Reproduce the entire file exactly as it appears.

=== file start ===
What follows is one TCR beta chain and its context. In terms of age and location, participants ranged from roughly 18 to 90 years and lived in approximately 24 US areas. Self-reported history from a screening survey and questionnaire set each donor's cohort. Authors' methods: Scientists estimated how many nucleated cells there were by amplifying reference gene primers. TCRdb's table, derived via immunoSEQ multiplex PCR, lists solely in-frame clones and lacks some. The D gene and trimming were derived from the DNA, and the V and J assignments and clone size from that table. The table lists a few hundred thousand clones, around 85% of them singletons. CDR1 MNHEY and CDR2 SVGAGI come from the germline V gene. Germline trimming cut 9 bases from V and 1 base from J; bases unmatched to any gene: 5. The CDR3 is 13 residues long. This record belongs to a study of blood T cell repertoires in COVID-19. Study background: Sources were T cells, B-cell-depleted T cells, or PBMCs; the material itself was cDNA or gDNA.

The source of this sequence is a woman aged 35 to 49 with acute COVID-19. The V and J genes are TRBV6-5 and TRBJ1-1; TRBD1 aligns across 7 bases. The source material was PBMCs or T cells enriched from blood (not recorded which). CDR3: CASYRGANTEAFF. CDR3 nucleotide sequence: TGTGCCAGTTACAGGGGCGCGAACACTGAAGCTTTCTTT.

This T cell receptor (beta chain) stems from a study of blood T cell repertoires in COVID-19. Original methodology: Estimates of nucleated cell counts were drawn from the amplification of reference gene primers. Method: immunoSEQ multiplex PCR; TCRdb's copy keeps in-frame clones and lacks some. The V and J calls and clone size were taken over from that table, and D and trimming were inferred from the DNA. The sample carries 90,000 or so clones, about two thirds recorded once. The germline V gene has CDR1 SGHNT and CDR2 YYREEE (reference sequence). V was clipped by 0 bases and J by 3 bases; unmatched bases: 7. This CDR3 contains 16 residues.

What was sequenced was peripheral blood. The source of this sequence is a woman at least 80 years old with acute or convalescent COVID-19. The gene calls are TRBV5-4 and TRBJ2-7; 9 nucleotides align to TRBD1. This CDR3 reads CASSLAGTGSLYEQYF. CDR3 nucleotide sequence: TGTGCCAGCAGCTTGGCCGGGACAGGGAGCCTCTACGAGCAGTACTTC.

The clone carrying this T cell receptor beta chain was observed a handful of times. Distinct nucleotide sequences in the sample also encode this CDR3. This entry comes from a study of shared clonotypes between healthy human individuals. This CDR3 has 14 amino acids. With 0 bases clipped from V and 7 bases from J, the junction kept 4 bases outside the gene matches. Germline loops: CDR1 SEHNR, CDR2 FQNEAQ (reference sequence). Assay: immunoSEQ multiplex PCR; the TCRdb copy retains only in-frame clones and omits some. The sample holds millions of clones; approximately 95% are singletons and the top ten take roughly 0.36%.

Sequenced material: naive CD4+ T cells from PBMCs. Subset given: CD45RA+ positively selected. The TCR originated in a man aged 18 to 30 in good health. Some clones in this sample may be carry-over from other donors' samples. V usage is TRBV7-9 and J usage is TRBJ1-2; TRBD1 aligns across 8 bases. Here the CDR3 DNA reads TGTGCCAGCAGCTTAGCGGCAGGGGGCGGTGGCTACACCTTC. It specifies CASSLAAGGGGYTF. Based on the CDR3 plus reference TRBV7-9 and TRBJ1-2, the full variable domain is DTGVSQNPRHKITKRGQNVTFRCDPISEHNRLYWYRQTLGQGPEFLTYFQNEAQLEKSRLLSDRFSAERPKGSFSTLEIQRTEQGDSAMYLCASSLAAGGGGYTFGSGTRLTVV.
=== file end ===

What follows is one TCR beta chain and its context. In terms of age and location, participants ranged from roughly 18 to 90 years and lived in approximately 24 US areas. Self-reported history from a screening survey and questionnaire set each donor's cohort. Authors' methods: Scientists estimated how many nucleated cells there were by amplifying reference gene primers. TCRdb's table, derived via immunoSEQ multiplex PCR, lists solely in-frame clones and lacks some. The D gene and trimming were derived from the DNA, and the V and J assignments and clone size from that table. The table lists a few hundred thousand clones, around 85% of them singletons. CDR1 MNHEY and CDR2 SVGAGI come from the germline V gene. Germline trimming cut 9 bases from V and 1 base from J; bases unmatched to any gene: 5. The CDR3 is 13 residues long. This record belongs to a study of blood T cell repertoires in COVID-19. Study background: Sources were T cells, B-cell-depleted T cells, or PBMCs; the material itself was cDNA or gDNA.

The source of this sequence is a woman aged 35 to 49 with acute COVID-19. The V and J genes are TRBV6-5 and TRBJ1-1; TRBD1 aligns across 7 bases. The source material was PBMCs or T cells enriched from blood (not recorded which). CDR3: CASYRGANTEAFF. CDR3 nucleotide sequence: TGTGCCAGTTACAGGGGCGCGAACACTGAAGCTTTCTTT.

This T cell receptor (beta chain) stems from a study of blood T cell repertoires in COVID-19. Original methodology: Estimates of nucleated cell counts were drawn from the amplification of reference gene primers. Method: immunoSEQ multiplex PCR; TCRdb's copy keeps in-frame clones and lacks some. The V and J calls and clone size were taken over from that table, and D and trimming were inferred from the DNA. The sample carries 90,000 or so clones, about two thirds recorded once. The germline V gene has CDR1 SGHNT and CDR2 YYREEE (reference sequence). V was clipped by 0 bases and J by 3 bases; unmatched bases: 7. This CDR3 contains 16 residues.

What was sequenced was peripheral blood. The source of this sequence is a woman at least 80 years old with acute or convalescent COVID-19. The gene calls are TRBV5-4 and TRBJ2-7; 9 nucleotides align to TRBD1. This CDR3 reads CASSLAGTGSLYEQYF. CDR3 nucleotide sequence: TGTGCCAGCAGCTTGGCCGGGACAGGGAGCCTCTACGAGCAGTACTTC.

The clone carrying this T cell receptor beta chain was observed a handful of times. Distinct nucleotide sequences in the sample also encode this CDR3. This entry comes from a study of shared clonotypes between healthy human individuals. This CDR3 has 14 amino acids. With 0 bases clipped from V and 7 bases from J, the junction kept 4 bases outside the gene matches. Germline loops: CDR1 SEHNR, CDR2 FQNEAQ (reference sequence). Assay: immunoSEQ multiplex PCR; the TCRdb copy retains only in-frame clones and omits some. The sample holds millions of clones; approximately 95% are singletons and the top ten take roughly 0.36%.

Sequenced material: naive CD4+ T cells from PBMCs. Subset given: CD45RA+ positively selected. The TCR originated in a man aged 18 to 30 in good health. Some clones in this sample may be carry-over from other donors' samples. V usage is TRBV7-9 and J usage is TRBJ1-2; TRBD1 aligns across 8 bases. Here the CDR3 DNA reads TGTGCCAGCAGCTTAGCGGCAGGGGGCGGTGGCTACACCTTC. It specifies CASSLAAGGGGYTF. Based on the CDR3 plus reference TRBV7-9 and TRBJ1-2, the full variable domain is DTGVSQNPRHKITKRGQNVTFRCDPISEHNRLYWYRQTLGQGPEFLTYFQNEAQLEKSRLLSDRFSAERPKGSFSTLEIQRTEQGDSAMYLCASSLAAGGGGYTFGSGTRLTVV.